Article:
Birding Hotspots Where to Go Birding

Carr Canyon–Reef Townsite Campground

Carr Canyon Road
Hereford, Arizona 85615
Reef Townsite Campground webpage
Carr Canyon Road Scenic Drive webpage
Carr Canyon map

Also, see Carr Canyon

Bar Charts by Season by Month
All Months
Mar Apr May Jun Jul Aug Sep Oct Nov Dec Jan Feb
Spring Summer Fall Winter

eBird Hotspot

Cochise County

Carr Canyon–Reef Townsite CG
Coordinates: 31.428, -110.291
eBird links: Hotspot mapView detailsRecent visits
My eBird links: Location life listSubmit data

Birding in Arizona

About Reef Townsite Campground
This high mountain campground and group day-use area is located on a site that was once occupied by the old mining town of Reef. That remote outpost got its name from the nearby Carr Reef, a tall band of quartzite-bearing cliffs that form the Huachuca Mountains’ dramatic eastern front. Mining activity along the Reef began during the last few years of the nineteenth century and proceeded in fits and starts all the way into the 1950’s.

The property occupied by the mines and the town was returned to public ownership in 1970, and in 1988, the Forest Service constructed a campground on the townsite. A number of picnic tables and tent pads were placed within the visible outlines of old cabin foundations.

Many relics of Reef’s mining history, including the remains of the town’s old water system and miscellaneous features, are still visible in and around the campground. Evidence of old mining digs and foundations for an ore mill provide points of interest along a three-quarter-mile interpretive trail which begins and ends at the northeastern end of the campground.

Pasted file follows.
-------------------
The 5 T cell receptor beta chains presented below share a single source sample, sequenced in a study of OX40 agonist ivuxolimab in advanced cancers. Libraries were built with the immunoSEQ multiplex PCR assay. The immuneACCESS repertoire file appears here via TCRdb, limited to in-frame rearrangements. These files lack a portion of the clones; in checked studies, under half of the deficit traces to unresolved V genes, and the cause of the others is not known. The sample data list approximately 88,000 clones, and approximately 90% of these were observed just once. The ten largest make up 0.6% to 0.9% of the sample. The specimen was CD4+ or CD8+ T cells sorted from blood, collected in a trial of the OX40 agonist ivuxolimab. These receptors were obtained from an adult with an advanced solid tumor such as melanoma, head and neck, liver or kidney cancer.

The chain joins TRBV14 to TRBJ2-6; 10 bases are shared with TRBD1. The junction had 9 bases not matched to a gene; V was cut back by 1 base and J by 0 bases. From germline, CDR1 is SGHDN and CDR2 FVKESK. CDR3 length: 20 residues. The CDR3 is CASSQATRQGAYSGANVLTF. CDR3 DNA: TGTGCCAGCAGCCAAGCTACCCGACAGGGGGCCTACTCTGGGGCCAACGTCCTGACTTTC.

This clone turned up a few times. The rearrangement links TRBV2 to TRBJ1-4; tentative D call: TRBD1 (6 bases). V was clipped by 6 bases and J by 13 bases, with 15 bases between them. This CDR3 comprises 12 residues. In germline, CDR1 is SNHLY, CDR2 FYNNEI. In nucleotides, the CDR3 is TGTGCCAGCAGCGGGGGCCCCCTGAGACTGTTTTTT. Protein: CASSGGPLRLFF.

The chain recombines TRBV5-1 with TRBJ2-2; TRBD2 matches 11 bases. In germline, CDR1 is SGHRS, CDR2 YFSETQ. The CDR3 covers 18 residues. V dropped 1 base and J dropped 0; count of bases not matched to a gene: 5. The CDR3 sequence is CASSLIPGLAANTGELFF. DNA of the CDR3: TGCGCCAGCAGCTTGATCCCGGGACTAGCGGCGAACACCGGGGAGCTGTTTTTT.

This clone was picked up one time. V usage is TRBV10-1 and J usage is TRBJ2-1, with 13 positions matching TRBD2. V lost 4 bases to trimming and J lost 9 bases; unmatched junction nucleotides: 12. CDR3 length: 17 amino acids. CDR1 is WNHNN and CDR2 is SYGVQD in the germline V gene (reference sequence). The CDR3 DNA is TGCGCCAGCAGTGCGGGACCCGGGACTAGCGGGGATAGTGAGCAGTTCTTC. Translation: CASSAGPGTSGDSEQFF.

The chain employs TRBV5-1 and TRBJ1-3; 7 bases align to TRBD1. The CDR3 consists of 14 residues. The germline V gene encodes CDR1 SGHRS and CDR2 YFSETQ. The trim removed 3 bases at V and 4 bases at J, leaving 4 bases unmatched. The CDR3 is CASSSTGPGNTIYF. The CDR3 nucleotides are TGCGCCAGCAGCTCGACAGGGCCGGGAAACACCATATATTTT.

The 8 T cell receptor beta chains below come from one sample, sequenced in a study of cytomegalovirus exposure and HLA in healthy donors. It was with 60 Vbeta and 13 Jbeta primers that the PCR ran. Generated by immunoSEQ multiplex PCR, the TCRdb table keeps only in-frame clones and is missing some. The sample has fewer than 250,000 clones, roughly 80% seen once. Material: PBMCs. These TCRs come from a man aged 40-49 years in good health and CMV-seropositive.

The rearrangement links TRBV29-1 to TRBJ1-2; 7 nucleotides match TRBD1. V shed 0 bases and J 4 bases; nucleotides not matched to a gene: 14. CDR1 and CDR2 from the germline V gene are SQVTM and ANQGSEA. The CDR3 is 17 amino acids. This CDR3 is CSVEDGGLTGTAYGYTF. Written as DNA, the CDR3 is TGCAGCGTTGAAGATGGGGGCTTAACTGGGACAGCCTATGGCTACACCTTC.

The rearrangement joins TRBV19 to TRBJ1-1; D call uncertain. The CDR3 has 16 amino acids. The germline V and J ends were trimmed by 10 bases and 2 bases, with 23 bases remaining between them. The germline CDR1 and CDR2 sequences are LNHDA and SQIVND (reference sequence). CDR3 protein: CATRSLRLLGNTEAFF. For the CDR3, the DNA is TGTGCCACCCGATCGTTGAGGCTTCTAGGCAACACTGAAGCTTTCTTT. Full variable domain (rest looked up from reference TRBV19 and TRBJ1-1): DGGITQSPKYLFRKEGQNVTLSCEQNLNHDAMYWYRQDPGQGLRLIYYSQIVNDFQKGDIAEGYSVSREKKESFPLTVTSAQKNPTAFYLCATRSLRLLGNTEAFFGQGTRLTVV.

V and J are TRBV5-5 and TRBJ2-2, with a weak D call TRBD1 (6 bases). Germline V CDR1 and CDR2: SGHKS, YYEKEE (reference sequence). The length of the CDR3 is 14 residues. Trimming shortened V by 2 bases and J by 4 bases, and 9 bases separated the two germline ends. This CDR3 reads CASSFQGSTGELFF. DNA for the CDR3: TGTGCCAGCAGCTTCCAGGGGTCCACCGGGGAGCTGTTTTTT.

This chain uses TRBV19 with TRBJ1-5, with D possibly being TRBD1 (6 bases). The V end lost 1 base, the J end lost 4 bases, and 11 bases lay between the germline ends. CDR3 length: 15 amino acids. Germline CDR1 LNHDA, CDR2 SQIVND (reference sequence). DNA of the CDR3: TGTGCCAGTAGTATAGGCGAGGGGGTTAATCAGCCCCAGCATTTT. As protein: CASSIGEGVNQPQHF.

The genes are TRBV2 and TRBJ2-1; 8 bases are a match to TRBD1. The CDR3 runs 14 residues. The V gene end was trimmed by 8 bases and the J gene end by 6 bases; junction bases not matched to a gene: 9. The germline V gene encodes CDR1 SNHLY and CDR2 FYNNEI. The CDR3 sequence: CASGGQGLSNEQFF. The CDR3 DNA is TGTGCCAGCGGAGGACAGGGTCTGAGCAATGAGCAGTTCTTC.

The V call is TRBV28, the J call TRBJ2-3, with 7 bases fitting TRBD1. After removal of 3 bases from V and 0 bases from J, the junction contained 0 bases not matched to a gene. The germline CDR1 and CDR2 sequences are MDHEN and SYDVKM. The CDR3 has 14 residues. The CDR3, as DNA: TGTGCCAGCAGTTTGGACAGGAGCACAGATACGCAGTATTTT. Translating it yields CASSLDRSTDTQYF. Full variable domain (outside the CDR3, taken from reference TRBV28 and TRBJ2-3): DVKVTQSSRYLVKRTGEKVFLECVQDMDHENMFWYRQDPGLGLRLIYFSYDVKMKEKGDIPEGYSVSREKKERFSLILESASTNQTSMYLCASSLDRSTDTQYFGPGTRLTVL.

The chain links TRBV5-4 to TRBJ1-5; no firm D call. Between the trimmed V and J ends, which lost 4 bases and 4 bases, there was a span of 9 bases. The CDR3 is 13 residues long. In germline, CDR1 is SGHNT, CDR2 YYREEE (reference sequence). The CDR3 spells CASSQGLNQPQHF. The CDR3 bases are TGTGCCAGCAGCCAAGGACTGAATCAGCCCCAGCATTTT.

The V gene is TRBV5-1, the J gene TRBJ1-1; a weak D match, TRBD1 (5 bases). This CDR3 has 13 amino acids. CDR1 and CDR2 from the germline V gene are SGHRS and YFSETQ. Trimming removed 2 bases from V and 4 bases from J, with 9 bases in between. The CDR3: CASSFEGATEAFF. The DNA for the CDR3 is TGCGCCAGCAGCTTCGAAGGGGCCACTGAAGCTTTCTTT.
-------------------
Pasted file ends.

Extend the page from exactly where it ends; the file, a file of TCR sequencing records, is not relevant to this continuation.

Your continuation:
From Reef Townsite Campground webpage

About Carr Canyon
If you look up at the Huachuca Mountains from the town of Sierra Vista, a band of sheer cliffs bends and curves across the face of the mountain range. The relatively flat area above is called the Carr Reef. In this case, however, the word “reef” doesn’t refer to coral and oceans. It harks back to an earlier time when it also meant a thick layer of exposed rock. While you’re looking at the Reef, you may also notice a tree-covered break in that impressive barrier, just south of a deep canyon. Look even closer and you should see a barely visible set of switchbacks climbing that slope. That is the Carr Canyon Road, the only road into the upper reaches of the Huachuca Range. This narrow, winding road was built at the turn of the century to open up the Carr Reef to gold and silver mining. It was reconstructed in the late 1930’s by the Civilian Conservation Corps. The mines have come and gone, but the road persists with little change. The people who travel it, however, have changed considerably. Where hardy prospectors once searched for their pot of gold at the end of the rainbow, outdoor recreationists and history buffs now travel the Carr Canyon Road to enjoy the splendid scenery and seek the flavor of the past. For them, the Carr Canyon Road provides the reward of extraordinary views of Sierra Vista, the San Pedro Valley, and a number of surrounding mountain ranges as it winds its way up the mountain. Since the road is so narrow, we recommend for safety that you use one of the pullouts along the road if you want to stop and enjoy the view. A forest recreation area stands in an area once occupied by the mining outpost of Reef. Here, you’ll find the Reef Townsite Loop Trail and two scenic forest campgrounds. From the Reef, the Carr Peak Trail #107 and Comfort Springs Trail #109 connect to an extensive network of trails that lead throughout the Huachuca Range.

Directions: Tucson, travel east on I-10 to AZ-90 (exit 302). Turn south and drive 33 miles on AZ-90 through Sierra Vista to the Carr Canyon Road. Turn right and drive 7 miles up the mountain. The last 5 miles are dirt.

Panoramic views. Historic mining district. Camping and picnicking. Self-guided interpretive trail. Hiking and horseback trails.Season: Year long, but the road may occasionally be closed due to snow. Road Conditions: The first mile or so is paved; the rest is dirt and suitable for two-wheel drive vehicles. The switchbacks are narrow and steep with no guard rails. No motor homes on this one.
From Carr Canyon Road Scenic Drive webpage